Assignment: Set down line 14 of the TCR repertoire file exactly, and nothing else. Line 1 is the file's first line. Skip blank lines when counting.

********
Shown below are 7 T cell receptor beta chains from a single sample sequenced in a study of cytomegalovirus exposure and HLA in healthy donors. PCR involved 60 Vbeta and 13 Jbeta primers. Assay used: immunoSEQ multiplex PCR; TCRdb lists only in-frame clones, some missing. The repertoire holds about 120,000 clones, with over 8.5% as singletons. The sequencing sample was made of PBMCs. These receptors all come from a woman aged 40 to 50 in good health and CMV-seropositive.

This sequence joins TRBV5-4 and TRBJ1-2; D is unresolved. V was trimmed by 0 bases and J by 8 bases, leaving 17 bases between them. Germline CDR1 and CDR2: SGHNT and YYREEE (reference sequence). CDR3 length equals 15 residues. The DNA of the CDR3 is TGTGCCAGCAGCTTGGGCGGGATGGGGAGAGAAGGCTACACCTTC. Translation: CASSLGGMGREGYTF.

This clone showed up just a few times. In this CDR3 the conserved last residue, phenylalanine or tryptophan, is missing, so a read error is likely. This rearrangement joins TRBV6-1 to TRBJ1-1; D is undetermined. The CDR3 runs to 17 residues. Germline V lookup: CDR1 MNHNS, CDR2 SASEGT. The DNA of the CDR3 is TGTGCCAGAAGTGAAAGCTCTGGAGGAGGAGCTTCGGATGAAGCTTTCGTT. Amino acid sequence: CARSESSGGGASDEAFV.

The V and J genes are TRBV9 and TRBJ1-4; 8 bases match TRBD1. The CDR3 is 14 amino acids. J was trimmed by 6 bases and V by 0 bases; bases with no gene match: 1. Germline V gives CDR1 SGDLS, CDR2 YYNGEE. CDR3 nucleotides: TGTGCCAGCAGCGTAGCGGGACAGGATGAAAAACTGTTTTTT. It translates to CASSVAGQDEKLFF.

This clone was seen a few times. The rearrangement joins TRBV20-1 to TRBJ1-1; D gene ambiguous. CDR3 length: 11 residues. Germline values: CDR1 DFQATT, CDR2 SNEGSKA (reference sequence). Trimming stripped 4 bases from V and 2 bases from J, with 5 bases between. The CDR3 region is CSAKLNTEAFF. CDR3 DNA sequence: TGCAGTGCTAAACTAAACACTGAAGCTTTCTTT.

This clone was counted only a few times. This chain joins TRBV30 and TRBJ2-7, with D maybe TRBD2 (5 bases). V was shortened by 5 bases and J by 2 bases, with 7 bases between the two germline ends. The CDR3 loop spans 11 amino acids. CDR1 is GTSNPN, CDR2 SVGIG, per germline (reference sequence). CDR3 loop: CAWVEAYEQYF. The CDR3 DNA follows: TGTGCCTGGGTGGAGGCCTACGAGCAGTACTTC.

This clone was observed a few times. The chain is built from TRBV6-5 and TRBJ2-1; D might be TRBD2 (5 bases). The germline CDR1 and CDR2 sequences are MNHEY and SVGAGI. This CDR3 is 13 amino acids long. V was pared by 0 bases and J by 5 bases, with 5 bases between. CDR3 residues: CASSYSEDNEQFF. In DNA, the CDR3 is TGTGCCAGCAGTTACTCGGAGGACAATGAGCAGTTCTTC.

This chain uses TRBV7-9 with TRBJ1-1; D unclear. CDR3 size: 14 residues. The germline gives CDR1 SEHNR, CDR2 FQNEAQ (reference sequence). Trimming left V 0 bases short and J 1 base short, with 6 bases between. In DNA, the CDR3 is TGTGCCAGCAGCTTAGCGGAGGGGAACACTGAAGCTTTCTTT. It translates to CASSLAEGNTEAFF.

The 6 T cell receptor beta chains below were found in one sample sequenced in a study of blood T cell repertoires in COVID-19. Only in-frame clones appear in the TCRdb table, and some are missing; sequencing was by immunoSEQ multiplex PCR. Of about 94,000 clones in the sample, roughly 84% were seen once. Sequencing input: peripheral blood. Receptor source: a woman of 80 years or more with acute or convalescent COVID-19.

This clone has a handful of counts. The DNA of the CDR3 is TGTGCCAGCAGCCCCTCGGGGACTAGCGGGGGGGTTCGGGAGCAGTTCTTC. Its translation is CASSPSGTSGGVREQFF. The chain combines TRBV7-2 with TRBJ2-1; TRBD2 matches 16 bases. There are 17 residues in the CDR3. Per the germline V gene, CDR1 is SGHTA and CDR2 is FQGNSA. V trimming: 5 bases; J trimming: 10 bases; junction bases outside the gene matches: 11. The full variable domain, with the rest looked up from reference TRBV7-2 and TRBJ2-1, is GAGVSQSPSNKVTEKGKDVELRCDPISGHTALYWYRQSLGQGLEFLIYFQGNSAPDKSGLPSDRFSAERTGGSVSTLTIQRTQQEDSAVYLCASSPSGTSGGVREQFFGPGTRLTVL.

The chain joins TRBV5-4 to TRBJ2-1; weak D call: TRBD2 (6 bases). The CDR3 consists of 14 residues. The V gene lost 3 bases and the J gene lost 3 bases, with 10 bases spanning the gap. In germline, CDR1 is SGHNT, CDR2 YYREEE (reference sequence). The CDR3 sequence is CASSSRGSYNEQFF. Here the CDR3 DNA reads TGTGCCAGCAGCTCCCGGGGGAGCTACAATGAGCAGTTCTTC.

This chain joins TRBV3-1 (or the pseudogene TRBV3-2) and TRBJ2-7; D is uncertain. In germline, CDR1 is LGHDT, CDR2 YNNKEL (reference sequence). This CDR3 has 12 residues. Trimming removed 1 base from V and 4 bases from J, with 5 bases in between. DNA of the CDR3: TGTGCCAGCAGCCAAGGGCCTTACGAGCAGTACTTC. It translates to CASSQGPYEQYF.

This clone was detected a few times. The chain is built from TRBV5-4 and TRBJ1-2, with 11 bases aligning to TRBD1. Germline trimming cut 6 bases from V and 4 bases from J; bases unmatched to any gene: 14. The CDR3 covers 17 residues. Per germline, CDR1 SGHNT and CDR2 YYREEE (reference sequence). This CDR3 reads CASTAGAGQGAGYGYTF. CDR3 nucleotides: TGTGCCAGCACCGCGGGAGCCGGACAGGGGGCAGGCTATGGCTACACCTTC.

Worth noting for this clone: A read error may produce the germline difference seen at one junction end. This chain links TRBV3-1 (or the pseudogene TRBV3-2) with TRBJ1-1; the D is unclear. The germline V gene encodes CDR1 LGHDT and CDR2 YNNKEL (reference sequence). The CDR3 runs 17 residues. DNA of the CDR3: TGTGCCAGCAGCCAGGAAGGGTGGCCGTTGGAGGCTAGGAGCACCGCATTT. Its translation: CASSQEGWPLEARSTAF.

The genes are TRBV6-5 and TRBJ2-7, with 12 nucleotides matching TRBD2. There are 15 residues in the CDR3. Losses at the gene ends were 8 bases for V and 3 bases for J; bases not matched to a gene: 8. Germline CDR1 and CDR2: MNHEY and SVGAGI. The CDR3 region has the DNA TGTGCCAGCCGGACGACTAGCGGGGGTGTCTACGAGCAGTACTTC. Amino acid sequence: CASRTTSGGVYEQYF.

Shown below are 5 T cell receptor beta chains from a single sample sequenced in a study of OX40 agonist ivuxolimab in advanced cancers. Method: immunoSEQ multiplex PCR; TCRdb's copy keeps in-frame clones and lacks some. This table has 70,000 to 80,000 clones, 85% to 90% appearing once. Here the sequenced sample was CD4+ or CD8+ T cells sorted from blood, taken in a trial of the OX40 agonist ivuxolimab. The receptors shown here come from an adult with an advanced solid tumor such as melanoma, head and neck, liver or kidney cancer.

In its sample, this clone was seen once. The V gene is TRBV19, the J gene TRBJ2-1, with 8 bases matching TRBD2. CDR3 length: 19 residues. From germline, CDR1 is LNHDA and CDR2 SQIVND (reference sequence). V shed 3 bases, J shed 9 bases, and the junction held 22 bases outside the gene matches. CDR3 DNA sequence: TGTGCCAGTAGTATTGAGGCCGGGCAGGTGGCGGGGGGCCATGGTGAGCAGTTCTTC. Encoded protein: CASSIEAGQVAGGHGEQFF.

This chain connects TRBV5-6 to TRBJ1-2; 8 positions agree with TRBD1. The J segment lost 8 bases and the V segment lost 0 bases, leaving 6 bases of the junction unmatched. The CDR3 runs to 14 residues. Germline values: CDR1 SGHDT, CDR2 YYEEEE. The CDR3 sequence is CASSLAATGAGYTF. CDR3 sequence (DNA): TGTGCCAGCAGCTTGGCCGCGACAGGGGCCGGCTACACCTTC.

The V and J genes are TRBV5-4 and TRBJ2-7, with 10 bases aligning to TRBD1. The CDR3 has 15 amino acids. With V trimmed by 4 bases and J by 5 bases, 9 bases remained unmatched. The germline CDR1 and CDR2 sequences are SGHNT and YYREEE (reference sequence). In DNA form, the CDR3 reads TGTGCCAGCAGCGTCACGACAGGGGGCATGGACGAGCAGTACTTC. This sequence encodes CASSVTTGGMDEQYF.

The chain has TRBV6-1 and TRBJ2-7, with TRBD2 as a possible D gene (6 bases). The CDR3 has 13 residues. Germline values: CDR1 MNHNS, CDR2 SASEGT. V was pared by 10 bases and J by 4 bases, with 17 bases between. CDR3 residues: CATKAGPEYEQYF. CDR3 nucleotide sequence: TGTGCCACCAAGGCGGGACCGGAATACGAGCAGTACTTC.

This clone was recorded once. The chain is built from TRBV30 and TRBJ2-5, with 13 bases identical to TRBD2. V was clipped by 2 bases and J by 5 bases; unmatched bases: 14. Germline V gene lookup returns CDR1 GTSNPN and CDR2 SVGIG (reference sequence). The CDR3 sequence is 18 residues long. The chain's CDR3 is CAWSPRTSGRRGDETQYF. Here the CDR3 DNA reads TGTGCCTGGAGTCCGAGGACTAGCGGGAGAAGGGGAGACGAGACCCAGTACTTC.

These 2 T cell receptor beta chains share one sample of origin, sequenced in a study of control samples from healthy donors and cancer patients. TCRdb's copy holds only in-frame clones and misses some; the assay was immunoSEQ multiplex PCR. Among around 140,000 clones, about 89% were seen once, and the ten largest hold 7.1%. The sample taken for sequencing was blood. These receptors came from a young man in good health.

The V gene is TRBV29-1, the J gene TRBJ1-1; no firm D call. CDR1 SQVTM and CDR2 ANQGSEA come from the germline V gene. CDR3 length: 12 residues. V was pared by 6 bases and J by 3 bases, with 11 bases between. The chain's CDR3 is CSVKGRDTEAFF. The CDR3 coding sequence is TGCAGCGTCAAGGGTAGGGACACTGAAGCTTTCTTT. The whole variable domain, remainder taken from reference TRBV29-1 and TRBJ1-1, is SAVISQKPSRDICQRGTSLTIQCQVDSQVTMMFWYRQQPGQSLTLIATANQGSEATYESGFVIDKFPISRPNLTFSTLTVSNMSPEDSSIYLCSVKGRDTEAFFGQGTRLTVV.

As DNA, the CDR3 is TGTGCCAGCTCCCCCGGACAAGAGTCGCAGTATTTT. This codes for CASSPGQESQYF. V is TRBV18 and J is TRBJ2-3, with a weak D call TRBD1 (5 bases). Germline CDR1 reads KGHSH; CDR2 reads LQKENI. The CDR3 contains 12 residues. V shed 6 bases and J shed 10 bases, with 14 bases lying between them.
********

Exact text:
Worth noting for this clone: A read error may produce the germline difference seen at one junction end. This chain links TRBV3-1 (or the pseudogene TRBV3-2) with TRBJ1-1; the D is unclear. The germline V gene encodes CDR1 LGHDT and CDR2 YNNKEL (reference sequence). The CDR3 runs 17 residues. DNA of the CDR3: TGTGCCAGCAGCCAGGAAGGGTGGCCGTTGGAGGCTAGGAGCACCGCATTT. Its translation: CASSQEGWPLEARSTAF.